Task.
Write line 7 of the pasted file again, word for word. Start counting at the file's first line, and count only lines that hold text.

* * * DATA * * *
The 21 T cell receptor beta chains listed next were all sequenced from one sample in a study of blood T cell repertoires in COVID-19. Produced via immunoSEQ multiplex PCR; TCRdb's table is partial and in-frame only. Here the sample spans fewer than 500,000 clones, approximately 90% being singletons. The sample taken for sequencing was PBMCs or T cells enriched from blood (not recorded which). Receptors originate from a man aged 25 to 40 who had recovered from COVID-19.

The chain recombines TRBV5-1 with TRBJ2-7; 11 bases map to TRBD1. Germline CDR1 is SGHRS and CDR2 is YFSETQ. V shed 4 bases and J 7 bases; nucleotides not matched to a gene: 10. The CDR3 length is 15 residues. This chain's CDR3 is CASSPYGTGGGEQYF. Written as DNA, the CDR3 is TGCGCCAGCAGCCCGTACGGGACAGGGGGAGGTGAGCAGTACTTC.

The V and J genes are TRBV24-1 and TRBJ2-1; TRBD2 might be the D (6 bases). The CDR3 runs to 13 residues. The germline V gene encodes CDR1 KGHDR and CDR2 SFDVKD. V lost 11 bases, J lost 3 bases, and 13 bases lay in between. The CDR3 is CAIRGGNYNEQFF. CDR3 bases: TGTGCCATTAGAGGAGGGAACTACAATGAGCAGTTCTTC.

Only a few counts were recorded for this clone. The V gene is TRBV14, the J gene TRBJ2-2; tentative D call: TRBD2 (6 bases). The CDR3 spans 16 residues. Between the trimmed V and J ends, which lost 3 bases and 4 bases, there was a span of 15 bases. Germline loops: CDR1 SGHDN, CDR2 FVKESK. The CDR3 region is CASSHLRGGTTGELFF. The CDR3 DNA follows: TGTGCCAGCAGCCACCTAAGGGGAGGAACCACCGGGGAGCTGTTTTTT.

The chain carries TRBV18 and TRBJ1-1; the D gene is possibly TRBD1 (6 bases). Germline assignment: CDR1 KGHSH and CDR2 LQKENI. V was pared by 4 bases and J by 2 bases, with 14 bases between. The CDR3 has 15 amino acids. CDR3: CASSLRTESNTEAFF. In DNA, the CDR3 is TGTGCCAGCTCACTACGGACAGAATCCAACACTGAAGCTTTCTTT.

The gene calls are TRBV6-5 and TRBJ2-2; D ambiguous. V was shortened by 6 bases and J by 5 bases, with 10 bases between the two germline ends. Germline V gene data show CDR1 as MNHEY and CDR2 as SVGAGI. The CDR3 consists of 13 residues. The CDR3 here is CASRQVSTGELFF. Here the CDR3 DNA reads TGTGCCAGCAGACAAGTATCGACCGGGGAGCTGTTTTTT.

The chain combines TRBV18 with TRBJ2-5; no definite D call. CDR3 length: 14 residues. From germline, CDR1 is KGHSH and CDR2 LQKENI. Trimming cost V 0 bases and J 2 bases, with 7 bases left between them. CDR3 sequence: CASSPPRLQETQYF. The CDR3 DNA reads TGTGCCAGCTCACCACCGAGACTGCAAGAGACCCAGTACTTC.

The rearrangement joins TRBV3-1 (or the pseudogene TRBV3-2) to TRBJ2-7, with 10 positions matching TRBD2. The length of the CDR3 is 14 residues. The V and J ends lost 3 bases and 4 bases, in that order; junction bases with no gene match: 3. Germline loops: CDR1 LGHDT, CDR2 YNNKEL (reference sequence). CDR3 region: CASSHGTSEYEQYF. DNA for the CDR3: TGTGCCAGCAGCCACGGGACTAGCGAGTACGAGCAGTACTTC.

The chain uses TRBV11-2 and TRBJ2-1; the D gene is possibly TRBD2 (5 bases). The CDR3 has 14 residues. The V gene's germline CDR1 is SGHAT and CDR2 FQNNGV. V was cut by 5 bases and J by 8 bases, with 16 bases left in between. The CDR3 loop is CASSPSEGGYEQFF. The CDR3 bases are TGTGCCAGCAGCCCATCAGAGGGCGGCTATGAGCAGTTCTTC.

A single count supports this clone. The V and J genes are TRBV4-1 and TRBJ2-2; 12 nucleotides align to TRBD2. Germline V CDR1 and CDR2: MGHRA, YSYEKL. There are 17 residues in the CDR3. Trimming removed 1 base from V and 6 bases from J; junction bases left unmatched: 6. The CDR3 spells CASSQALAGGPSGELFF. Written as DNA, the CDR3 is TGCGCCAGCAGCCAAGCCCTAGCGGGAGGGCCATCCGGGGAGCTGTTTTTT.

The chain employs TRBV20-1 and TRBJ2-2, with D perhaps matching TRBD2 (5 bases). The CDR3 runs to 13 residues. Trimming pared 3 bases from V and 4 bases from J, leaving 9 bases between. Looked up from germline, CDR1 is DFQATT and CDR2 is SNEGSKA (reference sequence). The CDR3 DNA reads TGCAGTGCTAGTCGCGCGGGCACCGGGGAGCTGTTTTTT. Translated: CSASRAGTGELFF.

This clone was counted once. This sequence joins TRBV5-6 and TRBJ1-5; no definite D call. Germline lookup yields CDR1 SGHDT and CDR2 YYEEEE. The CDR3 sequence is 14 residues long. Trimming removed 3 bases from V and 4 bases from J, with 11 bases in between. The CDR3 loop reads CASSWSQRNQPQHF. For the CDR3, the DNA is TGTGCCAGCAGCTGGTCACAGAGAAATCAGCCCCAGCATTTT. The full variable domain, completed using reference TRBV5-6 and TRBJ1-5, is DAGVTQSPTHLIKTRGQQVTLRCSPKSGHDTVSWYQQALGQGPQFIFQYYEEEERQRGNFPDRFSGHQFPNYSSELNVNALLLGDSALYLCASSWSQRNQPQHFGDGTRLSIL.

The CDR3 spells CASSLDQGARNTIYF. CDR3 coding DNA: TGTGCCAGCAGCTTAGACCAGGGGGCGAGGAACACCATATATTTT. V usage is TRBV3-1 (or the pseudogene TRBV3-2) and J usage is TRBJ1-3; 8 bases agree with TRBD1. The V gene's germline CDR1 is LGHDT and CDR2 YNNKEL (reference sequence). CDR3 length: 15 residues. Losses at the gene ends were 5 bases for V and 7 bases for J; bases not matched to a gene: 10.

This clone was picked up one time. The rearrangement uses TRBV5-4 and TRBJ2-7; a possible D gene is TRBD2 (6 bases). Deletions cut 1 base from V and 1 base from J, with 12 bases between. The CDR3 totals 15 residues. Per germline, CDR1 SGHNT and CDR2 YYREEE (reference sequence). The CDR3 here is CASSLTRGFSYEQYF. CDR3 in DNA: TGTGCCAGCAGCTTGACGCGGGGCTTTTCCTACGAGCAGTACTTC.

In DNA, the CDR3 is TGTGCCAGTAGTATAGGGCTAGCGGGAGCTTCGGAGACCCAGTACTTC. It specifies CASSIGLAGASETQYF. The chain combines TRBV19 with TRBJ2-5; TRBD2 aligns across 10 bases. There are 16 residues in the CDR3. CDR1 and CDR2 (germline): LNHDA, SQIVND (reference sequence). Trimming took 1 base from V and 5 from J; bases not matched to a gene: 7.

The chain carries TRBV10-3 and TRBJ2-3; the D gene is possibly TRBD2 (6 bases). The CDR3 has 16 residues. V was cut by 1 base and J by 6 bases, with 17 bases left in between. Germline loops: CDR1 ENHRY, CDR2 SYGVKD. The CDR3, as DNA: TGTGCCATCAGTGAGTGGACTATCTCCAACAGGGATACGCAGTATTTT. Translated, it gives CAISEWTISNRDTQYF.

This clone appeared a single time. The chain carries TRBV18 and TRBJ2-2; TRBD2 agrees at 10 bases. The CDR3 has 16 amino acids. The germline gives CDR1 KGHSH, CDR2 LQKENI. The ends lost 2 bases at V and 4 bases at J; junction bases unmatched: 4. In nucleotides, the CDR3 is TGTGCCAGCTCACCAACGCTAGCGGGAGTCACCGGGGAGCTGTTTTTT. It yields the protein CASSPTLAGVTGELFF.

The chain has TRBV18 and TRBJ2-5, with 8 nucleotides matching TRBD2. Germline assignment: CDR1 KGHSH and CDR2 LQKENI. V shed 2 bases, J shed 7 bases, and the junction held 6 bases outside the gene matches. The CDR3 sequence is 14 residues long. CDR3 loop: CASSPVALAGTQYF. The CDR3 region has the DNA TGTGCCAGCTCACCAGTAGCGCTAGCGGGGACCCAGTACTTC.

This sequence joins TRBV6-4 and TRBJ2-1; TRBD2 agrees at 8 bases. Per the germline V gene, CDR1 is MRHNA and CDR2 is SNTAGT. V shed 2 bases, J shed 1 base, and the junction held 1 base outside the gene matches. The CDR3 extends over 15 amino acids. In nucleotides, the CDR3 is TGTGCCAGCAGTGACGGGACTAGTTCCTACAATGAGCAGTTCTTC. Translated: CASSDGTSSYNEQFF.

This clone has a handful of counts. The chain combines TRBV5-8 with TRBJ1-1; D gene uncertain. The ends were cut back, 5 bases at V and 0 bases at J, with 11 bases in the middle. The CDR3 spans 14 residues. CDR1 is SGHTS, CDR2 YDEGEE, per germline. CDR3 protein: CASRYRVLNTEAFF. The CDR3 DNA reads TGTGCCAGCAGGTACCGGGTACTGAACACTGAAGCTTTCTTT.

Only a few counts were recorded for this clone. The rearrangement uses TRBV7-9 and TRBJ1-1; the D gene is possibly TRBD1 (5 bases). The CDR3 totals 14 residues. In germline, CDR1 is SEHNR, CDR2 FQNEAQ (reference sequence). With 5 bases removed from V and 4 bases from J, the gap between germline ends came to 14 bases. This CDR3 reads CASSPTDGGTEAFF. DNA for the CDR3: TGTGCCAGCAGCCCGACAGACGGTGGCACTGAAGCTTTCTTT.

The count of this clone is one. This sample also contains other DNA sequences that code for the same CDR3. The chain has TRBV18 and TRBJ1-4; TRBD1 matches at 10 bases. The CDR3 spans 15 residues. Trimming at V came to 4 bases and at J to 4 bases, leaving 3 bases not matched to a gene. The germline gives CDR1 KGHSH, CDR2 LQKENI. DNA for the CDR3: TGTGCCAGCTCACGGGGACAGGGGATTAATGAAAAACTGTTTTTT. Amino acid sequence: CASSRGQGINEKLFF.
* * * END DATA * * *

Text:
The chain combines TRBV18 with TRBJ2-5; no definite D call. CDR3 length: 14 residues. From germline, CDR1 is KGHSH and CDR2 LQKENI. Trimming cost V 0 bases and J 2 bases, with 7 bases left between them. CDR3 sequence: CASSPPRLQETQYF. The CDR3 DNA reads TGTGCCAGCTCACCACCGAGACTGCAAGAGACCCAGTACTTC.